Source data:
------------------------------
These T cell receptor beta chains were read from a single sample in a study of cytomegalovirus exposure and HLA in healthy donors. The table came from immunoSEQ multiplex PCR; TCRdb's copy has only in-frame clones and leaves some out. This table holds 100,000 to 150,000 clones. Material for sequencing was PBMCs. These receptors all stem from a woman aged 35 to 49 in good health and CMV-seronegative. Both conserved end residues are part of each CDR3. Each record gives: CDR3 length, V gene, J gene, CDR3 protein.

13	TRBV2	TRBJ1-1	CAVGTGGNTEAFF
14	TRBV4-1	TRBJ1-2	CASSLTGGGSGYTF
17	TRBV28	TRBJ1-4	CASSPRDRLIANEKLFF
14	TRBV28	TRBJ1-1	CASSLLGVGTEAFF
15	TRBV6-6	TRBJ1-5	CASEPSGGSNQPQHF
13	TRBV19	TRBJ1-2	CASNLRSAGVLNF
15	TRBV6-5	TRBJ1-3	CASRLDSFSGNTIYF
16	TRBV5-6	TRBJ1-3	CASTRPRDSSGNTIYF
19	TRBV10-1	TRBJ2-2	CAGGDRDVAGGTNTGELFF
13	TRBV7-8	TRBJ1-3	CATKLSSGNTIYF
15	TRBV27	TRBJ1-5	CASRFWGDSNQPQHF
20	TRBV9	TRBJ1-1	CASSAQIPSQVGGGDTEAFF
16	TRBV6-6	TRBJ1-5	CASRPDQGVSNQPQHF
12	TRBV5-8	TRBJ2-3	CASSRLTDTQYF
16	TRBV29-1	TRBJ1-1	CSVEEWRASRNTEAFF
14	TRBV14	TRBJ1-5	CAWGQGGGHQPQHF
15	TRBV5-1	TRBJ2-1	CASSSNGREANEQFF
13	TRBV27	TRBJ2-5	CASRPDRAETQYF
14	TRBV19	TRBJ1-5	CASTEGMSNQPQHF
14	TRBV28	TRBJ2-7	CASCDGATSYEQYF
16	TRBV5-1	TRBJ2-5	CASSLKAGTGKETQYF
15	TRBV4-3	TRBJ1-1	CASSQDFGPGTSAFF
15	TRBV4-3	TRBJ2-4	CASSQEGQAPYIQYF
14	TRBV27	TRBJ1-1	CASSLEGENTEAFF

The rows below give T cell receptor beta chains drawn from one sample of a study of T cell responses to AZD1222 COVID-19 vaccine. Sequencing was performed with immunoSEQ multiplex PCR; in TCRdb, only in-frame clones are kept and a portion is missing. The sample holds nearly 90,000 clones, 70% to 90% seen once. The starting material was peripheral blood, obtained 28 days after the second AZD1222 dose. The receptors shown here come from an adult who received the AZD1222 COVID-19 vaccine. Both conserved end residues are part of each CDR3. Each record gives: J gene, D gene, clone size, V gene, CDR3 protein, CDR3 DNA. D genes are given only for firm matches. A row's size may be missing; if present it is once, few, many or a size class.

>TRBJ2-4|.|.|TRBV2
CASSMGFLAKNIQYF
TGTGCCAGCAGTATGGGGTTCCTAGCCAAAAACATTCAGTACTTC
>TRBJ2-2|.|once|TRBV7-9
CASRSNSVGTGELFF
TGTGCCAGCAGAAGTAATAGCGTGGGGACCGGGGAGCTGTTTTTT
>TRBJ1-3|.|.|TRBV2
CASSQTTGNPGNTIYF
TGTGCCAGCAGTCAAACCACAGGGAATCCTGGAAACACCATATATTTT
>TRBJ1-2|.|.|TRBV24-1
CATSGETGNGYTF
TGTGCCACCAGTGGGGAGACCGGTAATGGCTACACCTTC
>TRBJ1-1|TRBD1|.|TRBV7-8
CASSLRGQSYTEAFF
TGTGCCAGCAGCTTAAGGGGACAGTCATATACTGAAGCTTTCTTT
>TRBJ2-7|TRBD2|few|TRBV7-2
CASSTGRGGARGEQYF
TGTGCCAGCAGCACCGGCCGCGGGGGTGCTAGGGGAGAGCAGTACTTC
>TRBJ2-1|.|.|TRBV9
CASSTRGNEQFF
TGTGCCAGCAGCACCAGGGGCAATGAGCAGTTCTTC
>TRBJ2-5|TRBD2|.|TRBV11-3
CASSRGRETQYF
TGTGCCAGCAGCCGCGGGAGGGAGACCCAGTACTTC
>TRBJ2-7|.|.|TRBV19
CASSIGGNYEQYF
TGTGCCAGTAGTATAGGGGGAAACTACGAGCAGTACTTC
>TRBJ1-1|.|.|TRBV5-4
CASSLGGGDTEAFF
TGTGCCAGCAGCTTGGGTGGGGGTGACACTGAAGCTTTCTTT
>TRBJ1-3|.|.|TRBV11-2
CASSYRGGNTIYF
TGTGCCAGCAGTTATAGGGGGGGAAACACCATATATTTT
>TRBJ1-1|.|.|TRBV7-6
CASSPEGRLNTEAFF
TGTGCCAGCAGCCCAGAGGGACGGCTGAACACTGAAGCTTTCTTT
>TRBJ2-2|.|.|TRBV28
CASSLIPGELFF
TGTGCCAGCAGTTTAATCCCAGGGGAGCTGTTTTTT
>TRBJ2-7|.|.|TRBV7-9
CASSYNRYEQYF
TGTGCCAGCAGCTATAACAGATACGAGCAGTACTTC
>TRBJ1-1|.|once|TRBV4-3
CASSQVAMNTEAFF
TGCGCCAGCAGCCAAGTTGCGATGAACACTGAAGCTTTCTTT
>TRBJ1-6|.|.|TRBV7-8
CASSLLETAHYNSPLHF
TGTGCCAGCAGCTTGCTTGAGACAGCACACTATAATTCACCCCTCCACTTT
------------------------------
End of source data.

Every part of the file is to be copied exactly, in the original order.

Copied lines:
These T cell receptor beta chains were read from a single sample in a study of cytomegalovirus exposure and HLA in healthy donors. The table came from immunoSEQ multiplex PCR; TCRdb's copy has only in-frame clones and leaves some out. This table holds 100,000 to 150,000 clones. Material for sequencing was PBMCs. These receptors all stem from a woman aged 35 to 49 in good health and CMV-seronegative. Both conserved end residues are part of each CDR3. Each record gives: CDR3 length, V gene, J gene, CDR3 protein.

13	TRBV2	TRBJ1-1	CAVGTGGNTEAFF
14	TRBV4-1	TRBJ1-2	CASSLTGGGSGYTF
17	TRBV28	TRBJ1-4	CASSPRDRLIANEKLFF
14	TRBV28	TRBJ1-1	CASSLLGVGTEAFF
15	TRBV6-6	TRBJ1-5	CASEPSGGSNQPQHF
13	TRBV19	TRBJ1-2	CASNLRSAGVLNF
15	TRBV6-5	TRBJ1-3	CASRLDSFSGNTIYF
16	TRBV5-6	TRBJ1-3	CASTRPRDSSGNTIYF
19	TRBV10-1	TRBJ2-2	CAGGDRDVAGGTNTGELFF
13	TRBV7-8	TRBJ1-3	CATKLSSGNTIYF
15	TRBV27	TRBJ1-5	CASRFWGDSNQPQHF
20	TRBV9	TRBJ1-1	CASSAQIPSQVGGGDTEAFF
16	TRBV6-6	TRBJ1-5	CASRPDQGVSNQPQHF
12	TRBV5-8	TRBJ2-3	CASSRLTDTQYF
16	TRBV29-1	TRBJ1-1	CSVEEWRASRNTEAFF
14	TRBV14	TRBJ1-5	CAWGQGGGHQPQHF
15	TRBV5-1	TRBJ2-1	CASSSNGREANEQFF
13	TRBV27	TRBJ2-5	CASRPDRAETQYF
14	TRBV19	TRBJ1-5	CASTEGMSNQPQHF
14	TRBV28	TRBJ2-7	CASCDGATSYEQYF
16	TRBV5-1	TRBJ2-5	CASSLKAGTGKETQYF
15	TRBV4-3	TRBJ1-1	CASSQDFGPGTSAFF
15	TRBV4-3	TRBJ2-4	CASSQEGQAPYIQYF
14	TRBV27	TRBJ1-1	CASSLEGENTEAFF

The rows below give T cell receptor beta chains drawn from one sample of a study of T cell responses to AZD1222 COVID-19 vaccine. Sequencing was performed with immunoSEQ multiplex PCR; in TCRdb, only in-frame clones are kept and a portion is missing. The sample holds nearly 90,000 clones, 70% to 90% seen once. The starting material was peripheral blood, obtained 28 days after the second AZD1222 dose. The receptors shown here come from an adult who received the AZD1222 COVID-19 vaccine. Both conserved end residues are part of each CDR3. Each record gives: J gene, D gene, clone size, V gene, CDR3 protein, CDR3 DNA. D genes are given only for firm matches. A row's size may be missing; if present it is once, few, many or a size class.

>TRBJ2-4|.|.|TRBV2
CASSMGFLAKNIQYF
TGTGCCAGCAGTATGGGGTTCCTAGCCAAAAACATTCAGTACTTC
>TRBJ2-2|.|once|TRBV7-9
CASRSNSVGTGELFF
TGTGCCAGCAGAAGTAATAGCGTGGGGACCGGGGAGCTGTTTTTT
>TRBJ1-3|.|.|TRBV2
CASSQTTGNPGNTIYF
TGTGCCAGCAGTCAAACCACAGGGAATCCTGGAAACACCATATATTTT
>TRBJ1-2|.|.|TRBV24-1
CATSGETGNGYTF
TGTGCCACCAGTGGGGAGACCGGTAATGGCTACACCTTC
>TRBJ1-1|TRBD1|.|TRBV7-8
CASSLRGQSYTEAFF
TGTGCCAGCAGCTTAAGGGGACAGTCATATACTGAAGCTTTCTTT
>TRBJ2-7|TRBD2|few|TRBV7-2
CASSTGRGGARGEQYF
TGTGCCAGCAGCACCGGCCGCGGGGGTGCTAGGGGAGAGCAGTACTTC
>TRBJ2-1|.|.|TRBV9
CASSTRGNEQFF
TGTGCCAGCAGCACCAGGGGCAATGAGCAGTTCTTC
>TRBJ2-5|TRBD2|.|TRBV11-3
CASSRGRETQYF
TGTGCCAGCAGCCGCGGGAGGGAGACCCAGTACTTC
>TRBJ2-7|.|.|TRBV19
CASSIGGNYEQYF
TGTGCCAGTAGTATAGGGGGAAACTACGAGCAGTACTTC
>TRBJ1-1|.|.|TRBV5-4
CASSLGGGDTEAFF
TGTGCCAGCAGCTTGGGTGGGGGTGACACTGAAGCTTTCTTT
>TRBJ1-3|.|.|TRBV11-2
CASSYRGGNTIYF
TGTGCCAGCAGTTATAGGGGGGGAAACACCATATATTTT
>TRBJ1-1|.|.|TRBV7-6
CASSPEGRLNTEAFF
TGTGCCAGCAGCCCAGAGGGACGGCTGAACACTGAAGCTTTCTTT
>TRBJ2-2|.|.|TRBV28
CASSLIPGELFF
TGTGCCAGCAGTTTAATCCCAGGGGAGCTGTTTTTT
>TRBJ2-7|.|.|TRBV7-9
CASSYNRYEQYF
TGTGCCAGCAGCTATAACAGATACGAGCAGTACTTC
>TRBJ1-1|.|once|TRBV4-3
CASSQVAMNTEAFF
TGCGCCAGCAGCCAAGTTGCGATGAACACTGAAGCTTTCTTT
>TRBJ1-6|.|.|TRBV7-8
CASSLLETAHYNSPLHF
TGTGCCAGCAGCTTGCTTGAGACAGCACACTATAATTCACCCCTCCACTTT